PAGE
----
After awakening and beginning her sleepless sentience, she then observed, reflected, wandered, felt and simply was for aeon upon aeon; night upon night. Sensing everything within her restricted domain of Moon and, if she stretched out her will, even the shared Earth-Moon space to which she was bound. For near eternity, almost all her life there had been nothing she could do but watch and wonder as comets came and went, as the reverberasting thump of the occasional new-forged crater made her not-quite heart not-exactly jump. She merely absorbed ever deeper in her being-home its cratered shades of grey, sinuous rilles and smoothly rounded peaks.

    After billennia of testing her limits of sensing – and they were vast indeed – she gradually became aware over so many aeons of something special rising and sparking on the world that lit up fully half of her and was her nearest and dearest of companions.

    Special creatures that Selene found she could inspire and connect with telepathically in the vaguest possible way. Come she called! It’s been so long! I seek your presence close with me! Inspire me and build me anew as I inspire you and cause your ambitions to reach for the very Moon I am!

    Selene learnt and followed their mayfly generations, watched progress rapid yet paradoxically so painfully slow. She yearned and burned for them and then, at last, they came .. but oh so briefly!

    She’d gained and lost such marvellous alien new friends in so agonisingly short yet long a time. She wandering amongst her internal landscape now, sliding herself against reminders of their presence. She caressed the descent stages of the six LEM’s the precious memories they contained, pressed herself to the lingering warmth in the minuscle craters where Chang’e and Chandrayaan met their ends.

    Selene loved the blues, she felt that mood crash down upon her now, far harsher than the feather-light touches of those wonderful men and their flying machines. It has already been so long, so long! she played a lonely not-note to herself on a non-existent harmonica equivalent its non-sonic waves unheard amid the airlessness.

    Selene called at wavelengths just barely outside the thick headed Humans range of mental hearing. O Come on! Please come already. Don’t give up on me, just get in spaceships and head to me now!

    The dogs heard inside and howled n the night and Selene strove and sought to somehow reach out.

    And on that distant world nearest her, Selene got the barest hint of contact – some silly woman pretending to speak for her and telling the opposite of her wants – and her wrath knew no bounds …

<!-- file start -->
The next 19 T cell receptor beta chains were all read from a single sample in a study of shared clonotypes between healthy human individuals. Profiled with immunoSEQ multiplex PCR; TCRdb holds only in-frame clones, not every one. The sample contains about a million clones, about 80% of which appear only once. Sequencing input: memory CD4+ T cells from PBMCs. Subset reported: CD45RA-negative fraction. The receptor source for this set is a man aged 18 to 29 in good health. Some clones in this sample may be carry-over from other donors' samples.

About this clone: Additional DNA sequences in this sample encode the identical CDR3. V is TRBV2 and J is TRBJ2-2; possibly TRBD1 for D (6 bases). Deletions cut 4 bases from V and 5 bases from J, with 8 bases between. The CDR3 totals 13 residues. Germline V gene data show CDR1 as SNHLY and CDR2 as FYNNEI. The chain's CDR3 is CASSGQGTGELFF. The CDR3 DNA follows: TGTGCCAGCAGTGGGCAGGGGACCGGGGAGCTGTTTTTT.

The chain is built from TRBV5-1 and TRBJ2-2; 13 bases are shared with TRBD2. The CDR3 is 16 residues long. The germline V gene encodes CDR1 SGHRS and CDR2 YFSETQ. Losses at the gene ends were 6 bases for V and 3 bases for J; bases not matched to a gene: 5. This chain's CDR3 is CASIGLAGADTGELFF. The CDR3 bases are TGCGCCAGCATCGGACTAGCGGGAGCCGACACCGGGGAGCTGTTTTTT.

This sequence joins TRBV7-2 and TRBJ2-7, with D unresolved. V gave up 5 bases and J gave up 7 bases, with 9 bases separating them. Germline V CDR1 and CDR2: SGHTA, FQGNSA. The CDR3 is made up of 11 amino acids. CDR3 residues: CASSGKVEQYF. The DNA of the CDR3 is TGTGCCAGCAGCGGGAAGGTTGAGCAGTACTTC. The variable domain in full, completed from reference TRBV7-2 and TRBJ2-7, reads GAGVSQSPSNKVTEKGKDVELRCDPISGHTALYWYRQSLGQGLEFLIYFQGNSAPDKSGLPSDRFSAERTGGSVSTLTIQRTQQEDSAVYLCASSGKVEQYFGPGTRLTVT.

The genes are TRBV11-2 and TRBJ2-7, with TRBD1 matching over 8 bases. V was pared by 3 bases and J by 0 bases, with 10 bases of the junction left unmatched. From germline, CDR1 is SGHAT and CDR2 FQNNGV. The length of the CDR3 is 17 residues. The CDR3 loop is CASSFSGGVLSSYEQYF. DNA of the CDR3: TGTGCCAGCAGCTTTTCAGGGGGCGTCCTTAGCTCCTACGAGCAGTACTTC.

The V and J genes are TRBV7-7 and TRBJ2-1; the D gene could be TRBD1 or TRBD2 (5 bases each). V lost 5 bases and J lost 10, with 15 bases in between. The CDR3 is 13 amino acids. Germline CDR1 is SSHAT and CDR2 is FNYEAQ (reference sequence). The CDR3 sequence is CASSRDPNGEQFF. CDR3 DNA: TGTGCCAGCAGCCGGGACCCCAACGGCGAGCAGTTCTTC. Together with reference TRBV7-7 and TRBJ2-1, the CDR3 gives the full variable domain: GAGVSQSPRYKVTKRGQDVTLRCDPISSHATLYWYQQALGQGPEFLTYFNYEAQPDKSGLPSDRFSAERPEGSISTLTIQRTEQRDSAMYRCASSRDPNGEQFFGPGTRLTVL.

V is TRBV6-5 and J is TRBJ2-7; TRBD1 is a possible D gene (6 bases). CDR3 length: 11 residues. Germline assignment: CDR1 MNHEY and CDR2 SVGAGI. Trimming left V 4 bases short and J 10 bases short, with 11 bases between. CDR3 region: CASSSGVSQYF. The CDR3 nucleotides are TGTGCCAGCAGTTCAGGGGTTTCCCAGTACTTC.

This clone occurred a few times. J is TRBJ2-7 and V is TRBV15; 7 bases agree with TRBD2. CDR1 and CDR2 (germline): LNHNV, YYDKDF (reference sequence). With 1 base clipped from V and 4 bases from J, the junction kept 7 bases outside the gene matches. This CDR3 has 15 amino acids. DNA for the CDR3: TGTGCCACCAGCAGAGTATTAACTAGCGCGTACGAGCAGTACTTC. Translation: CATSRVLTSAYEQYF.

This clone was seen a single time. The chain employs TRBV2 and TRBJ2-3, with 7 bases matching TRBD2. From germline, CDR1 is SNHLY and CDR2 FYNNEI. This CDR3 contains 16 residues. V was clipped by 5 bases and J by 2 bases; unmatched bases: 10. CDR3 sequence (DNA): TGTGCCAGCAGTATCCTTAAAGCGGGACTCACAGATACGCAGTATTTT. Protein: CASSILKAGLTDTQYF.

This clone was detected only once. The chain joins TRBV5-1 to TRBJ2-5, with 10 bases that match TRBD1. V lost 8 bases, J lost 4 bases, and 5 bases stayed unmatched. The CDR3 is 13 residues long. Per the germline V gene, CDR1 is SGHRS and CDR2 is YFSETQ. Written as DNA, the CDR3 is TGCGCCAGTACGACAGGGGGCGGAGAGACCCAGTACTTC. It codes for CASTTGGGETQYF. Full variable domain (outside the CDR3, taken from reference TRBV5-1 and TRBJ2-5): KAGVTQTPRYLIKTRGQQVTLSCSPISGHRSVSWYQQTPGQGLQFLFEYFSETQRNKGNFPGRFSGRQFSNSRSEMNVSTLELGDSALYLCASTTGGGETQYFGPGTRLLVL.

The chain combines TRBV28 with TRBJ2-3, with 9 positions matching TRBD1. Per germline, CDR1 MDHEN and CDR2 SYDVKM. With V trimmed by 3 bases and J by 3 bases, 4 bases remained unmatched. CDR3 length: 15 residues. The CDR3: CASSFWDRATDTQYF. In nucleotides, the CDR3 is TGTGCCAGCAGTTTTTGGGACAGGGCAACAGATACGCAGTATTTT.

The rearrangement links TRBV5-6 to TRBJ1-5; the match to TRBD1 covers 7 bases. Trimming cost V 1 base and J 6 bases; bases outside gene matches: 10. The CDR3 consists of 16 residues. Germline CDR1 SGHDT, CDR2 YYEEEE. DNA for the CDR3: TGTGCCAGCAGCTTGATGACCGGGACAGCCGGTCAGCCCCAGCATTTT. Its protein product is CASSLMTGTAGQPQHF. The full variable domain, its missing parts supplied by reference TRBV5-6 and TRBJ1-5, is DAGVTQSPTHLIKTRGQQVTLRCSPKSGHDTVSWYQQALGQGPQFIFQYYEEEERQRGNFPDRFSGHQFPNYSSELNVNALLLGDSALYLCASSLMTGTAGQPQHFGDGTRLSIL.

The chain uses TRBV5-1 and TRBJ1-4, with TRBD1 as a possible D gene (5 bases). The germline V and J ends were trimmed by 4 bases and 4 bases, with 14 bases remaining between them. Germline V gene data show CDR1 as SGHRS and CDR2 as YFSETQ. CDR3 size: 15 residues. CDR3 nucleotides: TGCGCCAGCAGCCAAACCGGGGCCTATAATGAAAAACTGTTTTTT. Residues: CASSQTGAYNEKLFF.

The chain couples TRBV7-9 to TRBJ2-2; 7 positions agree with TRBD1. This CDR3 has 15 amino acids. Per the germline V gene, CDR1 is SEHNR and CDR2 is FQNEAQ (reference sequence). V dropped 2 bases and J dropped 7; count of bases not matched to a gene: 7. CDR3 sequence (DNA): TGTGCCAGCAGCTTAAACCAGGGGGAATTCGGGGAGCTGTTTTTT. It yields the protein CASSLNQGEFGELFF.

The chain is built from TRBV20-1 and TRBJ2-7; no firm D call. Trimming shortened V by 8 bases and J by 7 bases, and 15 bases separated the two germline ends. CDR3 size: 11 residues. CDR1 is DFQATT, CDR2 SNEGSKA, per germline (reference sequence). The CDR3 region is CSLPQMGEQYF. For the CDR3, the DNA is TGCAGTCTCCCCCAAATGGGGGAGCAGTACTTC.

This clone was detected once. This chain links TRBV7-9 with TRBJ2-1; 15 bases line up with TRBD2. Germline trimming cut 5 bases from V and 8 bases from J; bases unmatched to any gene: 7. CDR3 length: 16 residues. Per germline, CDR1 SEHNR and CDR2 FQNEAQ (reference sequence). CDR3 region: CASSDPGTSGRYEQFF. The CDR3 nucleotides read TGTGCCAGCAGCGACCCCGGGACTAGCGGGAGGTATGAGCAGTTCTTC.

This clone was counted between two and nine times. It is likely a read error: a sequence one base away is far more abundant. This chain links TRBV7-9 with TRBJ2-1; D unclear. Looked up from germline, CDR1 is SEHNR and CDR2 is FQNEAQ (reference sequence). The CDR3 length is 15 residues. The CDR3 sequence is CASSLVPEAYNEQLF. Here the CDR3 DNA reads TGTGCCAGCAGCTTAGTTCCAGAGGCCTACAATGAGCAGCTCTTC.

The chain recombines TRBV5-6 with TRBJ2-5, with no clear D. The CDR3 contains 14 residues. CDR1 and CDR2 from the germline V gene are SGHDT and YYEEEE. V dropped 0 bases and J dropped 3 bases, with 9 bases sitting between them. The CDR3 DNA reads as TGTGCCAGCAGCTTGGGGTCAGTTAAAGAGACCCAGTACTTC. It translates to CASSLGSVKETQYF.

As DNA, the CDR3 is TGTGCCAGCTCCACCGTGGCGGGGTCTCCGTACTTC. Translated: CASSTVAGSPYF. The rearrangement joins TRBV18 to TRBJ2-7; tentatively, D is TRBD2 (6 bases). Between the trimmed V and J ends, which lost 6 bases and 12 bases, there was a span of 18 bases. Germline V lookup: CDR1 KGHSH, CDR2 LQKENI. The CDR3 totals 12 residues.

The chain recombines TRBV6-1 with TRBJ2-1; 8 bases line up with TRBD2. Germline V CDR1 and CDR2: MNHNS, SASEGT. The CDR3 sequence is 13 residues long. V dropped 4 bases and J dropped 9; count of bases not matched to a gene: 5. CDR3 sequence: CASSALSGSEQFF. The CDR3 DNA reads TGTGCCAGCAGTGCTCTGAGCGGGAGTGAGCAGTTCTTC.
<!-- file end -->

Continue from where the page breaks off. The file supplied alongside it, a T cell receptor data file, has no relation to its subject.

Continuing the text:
The End?

  10. StevoR-Correcting

    Make that :


    “Selene called at wavelengths just barely outside the thick headed Humans range of mental hearing. O Come on! Please come already. Don’t give up on me, just get in your spaceships and head to me now!

    The dogs heard inside and howled in the night as Selene strove and sought to somehow reach out.”


    Instead. ;0)

    & we all know about the silly woman this refers to here don’t we?

    If not or if you’d like torefresh your memory of it click here :


    Never enough editing time & always too many typos. Sigh.
    ( Could have been too many beers & too late at night /early morn too. 😉 )

  11. StevoR-Correcting

    D’oh! Forgot all about poor old Kaguya; the recent Japanese version of the Chang’e / LRO / Chandrayaan style lunar mission too. Oops. Mea culpa. :-(

    If you’ve also forgotten then this may refresh memories :


    Or this :


    Or maybe best of all this :


    (How many links are we allowed to add to comments here again? Hope this isn’t too many. 😉 )

    Hope these are enjoyable & handy for folks – esp. those nostalgic for the old “furniture store” spaceprobe already! 😉

  12. John Baxter

    The Blue Men will be mooning.

  13. mike

    I am in atlanta georgia, of america… i saw a gagantic perfect circle around the moon that was huge in radious compared to the small moon perfectly in the middle. It was amazing and looked awesome. It lasted about 2 hours then faded out.

  14. Actually, a blue moon is *not* the second full moon in a month. This was an error introduced in an article in “Sky & Telescope” in 1946. See the Wikipedia entry on “Blue Moons” or the correction article in “Sky & Telescope” (linked via my name to prevent moderation) for a full explanation.

  15. Tom

    I prefer the Main almanac definition of a Blue Moon also. I don’t know if either definition is technically right, but I like the more complex definition of “the 3rd full moon in a season that contains 4 full moons.”

  16. Messier TidyUpper

    Actually, a blue moon is *not* the second full moon in a month.

    It is now. 😉

    It may have started as an error but it’s stuck and won’t be changing anytime soon or likely ever.

    @ 13. mike:

    Sounds like a spectacular lunar halo.

    Incidentally, the TV news here has just mentioned the Blue Moon stating its the first one ever for a New Years Eve – is this right?

  17. J-Bar

    At least I get something good out of a deployment to Iraq.

  18. Joakim Rosqvist

    Saw it here in Sweden, despite cloudy and snowy skies. Not quite like Phil’s picture. There was a long smooth gradient from fully visible to obscured.

  19. Elin

    The moon was, indeed, not blue, but it was fabulously bright and full last night. I was in Boulder for a New Year’s party.
    I am curious: why did it look so bright last night? Was a beautiful NYE treat.

    Happy New Year to you and my fellow BA’ers.